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Platinum Metals Rev., 1957, 1, (2), 49

Separation of Hydrogen Isotopes


With the increasing importance of “heavy water” as a moderator in nuclear reactors there arises a pressing need for a more efficient method of separating hydrogen isotopes. In a report by O. N. Salmon to the U.S. Atomic Energy Commission (AEC Research and Development Report KAPL 1272) a process is described which aims to improve the method of separation by the electrolysis of water. This process is based on the hypothesis that if a voltage drop is maintained across a palladium membrane in aqueous solution hydrogen ions will be discharged into the palladium at the negative surface and will diffuse through the membrane to the positive surface. There they will combine with oxygen ions and re-enter the electrolyte as water. If the current density is sufficiently low a steady state will be reached where no hydrogen is evolved at the negative surface and no oxygen at the positive surface. Furthermore it is reasonable to expect that if hydrogen isotopes are present in the solution fractionation will occur at the palladium membrane with the lighter isotope being discharged preferentially at the negative surface. It was estimated that the separation factor would be equal to or slightly greater than that achieved by conventional electrolysis.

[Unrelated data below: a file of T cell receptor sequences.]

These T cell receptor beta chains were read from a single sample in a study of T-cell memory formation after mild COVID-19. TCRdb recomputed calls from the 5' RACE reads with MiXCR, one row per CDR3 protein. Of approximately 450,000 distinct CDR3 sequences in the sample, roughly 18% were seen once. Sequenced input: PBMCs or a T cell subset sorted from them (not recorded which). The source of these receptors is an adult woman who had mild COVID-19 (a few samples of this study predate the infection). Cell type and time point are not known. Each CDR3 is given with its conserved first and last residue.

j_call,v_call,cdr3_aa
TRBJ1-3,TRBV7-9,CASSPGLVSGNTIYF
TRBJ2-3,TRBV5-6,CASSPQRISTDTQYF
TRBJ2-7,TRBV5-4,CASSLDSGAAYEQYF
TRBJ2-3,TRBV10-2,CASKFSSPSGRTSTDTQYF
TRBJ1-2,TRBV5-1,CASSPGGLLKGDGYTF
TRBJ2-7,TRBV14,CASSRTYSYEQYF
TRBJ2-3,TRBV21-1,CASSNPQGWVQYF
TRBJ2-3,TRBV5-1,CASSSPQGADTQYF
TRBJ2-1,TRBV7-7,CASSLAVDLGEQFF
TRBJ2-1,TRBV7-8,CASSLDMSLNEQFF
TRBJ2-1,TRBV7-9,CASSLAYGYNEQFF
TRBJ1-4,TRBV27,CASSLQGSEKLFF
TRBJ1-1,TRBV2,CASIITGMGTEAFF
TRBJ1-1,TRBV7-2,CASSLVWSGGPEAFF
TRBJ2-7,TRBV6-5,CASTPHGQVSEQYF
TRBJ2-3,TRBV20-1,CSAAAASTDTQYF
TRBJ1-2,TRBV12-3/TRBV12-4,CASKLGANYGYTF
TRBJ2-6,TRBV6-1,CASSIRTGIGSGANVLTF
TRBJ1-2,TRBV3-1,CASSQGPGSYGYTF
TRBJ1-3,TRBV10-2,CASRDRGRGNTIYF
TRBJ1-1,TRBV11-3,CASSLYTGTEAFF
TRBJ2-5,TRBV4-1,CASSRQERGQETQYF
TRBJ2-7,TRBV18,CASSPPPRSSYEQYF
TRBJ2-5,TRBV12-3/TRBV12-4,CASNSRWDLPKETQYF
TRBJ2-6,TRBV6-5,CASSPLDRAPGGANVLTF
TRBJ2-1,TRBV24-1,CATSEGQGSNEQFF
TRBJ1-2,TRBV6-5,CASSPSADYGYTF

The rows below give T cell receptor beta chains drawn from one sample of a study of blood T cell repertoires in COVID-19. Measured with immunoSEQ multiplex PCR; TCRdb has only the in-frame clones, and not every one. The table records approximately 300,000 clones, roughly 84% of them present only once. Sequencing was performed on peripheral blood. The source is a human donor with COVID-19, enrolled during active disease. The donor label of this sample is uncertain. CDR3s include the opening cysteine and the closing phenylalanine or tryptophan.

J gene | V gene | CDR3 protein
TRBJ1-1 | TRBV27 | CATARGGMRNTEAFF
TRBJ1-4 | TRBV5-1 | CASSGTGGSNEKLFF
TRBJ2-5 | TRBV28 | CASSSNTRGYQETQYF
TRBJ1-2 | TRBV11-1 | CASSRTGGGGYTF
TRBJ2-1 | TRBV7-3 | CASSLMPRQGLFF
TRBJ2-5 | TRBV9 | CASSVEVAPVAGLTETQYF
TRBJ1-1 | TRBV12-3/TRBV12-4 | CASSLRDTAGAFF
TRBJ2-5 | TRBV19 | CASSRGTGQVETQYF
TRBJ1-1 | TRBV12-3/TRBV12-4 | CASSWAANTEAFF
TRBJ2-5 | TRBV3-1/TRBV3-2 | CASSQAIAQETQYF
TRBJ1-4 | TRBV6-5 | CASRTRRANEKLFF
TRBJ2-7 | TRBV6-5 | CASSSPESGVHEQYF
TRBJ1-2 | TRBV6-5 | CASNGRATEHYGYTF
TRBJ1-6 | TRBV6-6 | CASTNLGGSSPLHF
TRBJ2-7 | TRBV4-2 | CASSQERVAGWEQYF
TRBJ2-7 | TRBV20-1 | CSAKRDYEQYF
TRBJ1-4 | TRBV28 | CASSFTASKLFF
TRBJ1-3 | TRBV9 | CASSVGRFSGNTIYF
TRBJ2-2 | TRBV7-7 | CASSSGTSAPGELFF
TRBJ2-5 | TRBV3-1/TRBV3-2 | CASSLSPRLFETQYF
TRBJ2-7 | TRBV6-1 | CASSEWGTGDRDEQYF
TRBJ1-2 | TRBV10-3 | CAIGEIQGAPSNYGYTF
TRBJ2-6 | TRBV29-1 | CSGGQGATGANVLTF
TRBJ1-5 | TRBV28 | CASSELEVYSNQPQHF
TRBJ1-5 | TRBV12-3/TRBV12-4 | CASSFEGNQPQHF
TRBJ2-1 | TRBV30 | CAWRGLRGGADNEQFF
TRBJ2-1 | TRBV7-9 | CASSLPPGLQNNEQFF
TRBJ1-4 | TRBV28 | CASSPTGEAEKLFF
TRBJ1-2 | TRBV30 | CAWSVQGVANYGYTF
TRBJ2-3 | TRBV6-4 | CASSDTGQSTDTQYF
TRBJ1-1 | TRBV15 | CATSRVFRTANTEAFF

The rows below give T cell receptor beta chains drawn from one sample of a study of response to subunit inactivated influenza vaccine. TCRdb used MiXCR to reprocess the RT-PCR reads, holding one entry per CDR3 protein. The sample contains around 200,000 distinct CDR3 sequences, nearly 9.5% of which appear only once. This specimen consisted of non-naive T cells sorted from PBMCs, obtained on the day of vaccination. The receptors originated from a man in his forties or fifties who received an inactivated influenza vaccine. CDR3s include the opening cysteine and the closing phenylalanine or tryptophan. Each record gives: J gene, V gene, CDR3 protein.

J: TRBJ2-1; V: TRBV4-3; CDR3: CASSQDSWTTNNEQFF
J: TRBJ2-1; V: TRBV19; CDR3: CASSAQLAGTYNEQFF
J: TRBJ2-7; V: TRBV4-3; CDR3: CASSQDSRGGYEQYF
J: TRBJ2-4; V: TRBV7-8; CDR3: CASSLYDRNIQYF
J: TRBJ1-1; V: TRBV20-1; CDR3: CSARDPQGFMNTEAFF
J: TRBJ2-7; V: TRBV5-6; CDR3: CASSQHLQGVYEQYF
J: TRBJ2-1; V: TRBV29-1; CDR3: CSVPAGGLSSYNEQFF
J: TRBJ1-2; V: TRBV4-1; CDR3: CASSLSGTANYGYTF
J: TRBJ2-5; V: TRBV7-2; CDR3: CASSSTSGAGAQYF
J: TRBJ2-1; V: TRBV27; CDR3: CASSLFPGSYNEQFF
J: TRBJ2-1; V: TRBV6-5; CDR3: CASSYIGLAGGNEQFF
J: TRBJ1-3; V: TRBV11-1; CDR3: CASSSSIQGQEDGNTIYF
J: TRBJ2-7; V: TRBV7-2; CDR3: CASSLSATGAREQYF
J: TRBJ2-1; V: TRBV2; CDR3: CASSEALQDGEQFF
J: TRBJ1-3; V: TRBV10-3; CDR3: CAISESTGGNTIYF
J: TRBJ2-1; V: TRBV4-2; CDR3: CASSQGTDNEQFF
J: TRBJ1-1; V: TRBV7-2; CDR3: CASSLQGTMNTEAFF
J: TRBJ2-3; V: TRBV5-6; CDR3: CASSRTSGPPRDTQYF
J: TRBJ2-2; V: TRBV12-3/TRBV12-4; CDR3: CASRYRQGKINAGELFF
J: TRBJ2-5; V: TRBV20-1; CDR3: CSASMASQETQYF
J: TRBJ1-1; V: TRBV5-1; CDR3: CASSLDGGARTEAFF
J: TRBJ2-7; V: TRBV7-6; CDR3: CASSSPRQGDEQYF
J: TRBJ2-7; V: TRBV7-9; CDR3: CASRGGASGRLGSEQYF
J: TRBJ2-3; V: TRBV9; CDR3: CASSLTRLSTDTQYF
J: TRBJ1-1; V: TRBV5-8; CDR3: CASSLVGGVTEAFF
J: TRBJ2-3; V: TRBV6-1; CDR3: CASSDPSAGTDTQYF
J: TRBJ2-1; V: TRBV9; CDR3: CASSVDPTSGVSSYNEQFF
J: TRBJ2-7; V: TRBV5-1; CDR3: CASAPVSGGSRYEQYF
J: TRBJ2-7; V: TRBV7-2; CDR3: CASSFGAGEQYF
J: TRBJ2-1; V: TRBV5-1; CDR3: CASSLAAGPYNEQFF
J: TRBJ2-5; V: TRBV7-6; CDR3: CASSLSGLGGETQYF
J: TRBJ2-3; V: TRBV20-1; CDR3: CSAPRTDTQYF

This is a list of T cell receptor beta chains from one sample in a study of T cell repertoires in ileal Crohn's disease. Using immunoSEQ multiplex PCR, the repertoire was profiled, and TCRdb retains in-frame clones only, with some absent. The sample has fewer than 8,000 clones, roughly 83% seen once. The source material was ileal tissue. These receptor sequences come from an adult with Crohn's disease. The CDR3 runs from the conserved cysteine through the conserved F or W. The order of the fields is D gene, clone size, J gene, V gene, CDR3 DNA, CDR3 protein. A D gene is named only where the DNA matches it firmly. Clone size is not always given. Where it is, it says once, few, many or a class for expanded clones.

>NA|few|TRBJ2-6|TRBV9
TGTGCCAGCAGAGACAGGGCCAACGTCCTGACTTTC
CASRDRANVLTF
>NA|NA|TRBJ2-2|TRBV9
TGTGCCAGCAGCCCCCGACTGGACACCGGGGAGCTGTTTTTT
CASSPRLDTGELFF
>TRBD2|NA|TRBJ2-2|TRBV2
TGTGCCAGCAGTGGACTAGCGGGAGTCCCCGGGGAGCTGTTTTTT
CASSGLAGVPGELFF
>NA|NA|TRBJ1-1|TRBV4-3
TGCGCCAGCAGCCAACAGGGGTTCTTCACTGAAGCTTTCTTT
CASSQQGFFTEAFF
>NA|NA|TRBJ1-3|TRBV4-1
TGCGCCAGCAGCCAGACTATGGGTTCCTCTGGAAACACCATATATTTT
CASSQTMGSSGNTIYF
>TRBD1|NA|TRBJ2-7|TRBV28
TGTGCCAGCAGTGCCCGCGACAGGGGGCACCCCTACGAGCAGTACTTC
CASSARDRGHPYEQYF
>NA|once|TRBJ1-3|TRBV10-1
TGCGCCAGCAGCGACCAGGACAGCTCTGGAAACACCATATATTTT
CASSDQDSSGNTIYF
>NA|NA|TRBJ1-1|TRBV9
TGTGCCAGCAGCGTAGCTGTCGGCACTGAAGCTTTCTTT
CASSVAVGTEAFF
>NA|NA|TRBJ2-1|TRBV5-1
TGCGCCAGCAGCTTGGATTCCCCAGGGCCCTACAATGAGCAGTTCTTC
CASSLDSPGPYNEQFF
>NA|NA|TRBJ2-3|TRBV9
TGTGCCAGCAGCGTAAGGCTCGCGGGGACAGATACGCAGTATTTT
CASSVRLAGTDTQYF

To test these hypotheses and find the value of the separation factor, the cell shown here diagrammatically was found to be the most satisfactory. The palladium membrane, in the form of a thimble, and the two palladium electrodes were made from commercial palladium of 99.9 per cent purity. In saturating the palladium thimble with hydrogen expansion occurs due to an increase in the cubic lattice parameter on passing from α-phase palladium to β -phase palladium hydride. Consequently it was found preferable to saturate the thimble with hydrogen before assembling the electrolysis cell.

Electrolytic cell for determining efficiency and separation factor for the migration of hydrogen and deuterium

The palladium membrane, the wire cathode and the cylindrical anode dip into an electrolyte of 0.36N. H2SO4 solution. Glass tubes, perforated to allow the free passage of ions, insulate the palladium thimble from the cathode and anode respectively.

A potential difference of 0.6 volts was required across the palladium thimble to maintain the current density of protons and deuterons at 0.005 amp./cm2, whereas a voltage drop of about 2 volts is necessary to decompose water at the same rate. In a run of 372 hours, at 25°C, 1.38 Faradays of electricity were passed through the cell and 0.064 cc of H2O and 12.40 cc of H2O were decomposed by electrolysis. Initially the anode compartment contained 4.15 cc of D2O and 33.81 cc of H2O in the H2SO4 solution, whereas at the end of the run there were 3.74 cc of D2O and 21.76 cc of H2O. Hence the separation factor, α, is given by:

This value is about the same as that achieved in electrolytic separation, but it should be possible to increase it further when the optimum conditions for the process are known.

These investigations indicate that a palladium membrane can be used for months, or even years, in the separation of hydrogen isotopes by electrolytic migration without any appreciable deterioration or poisoning. A cascade process utilising these membranes has yet to be tested experimentally, but if successful it may well provide a basis for a more efficient separation of hydrogen isotopes than has hitherto been possible.

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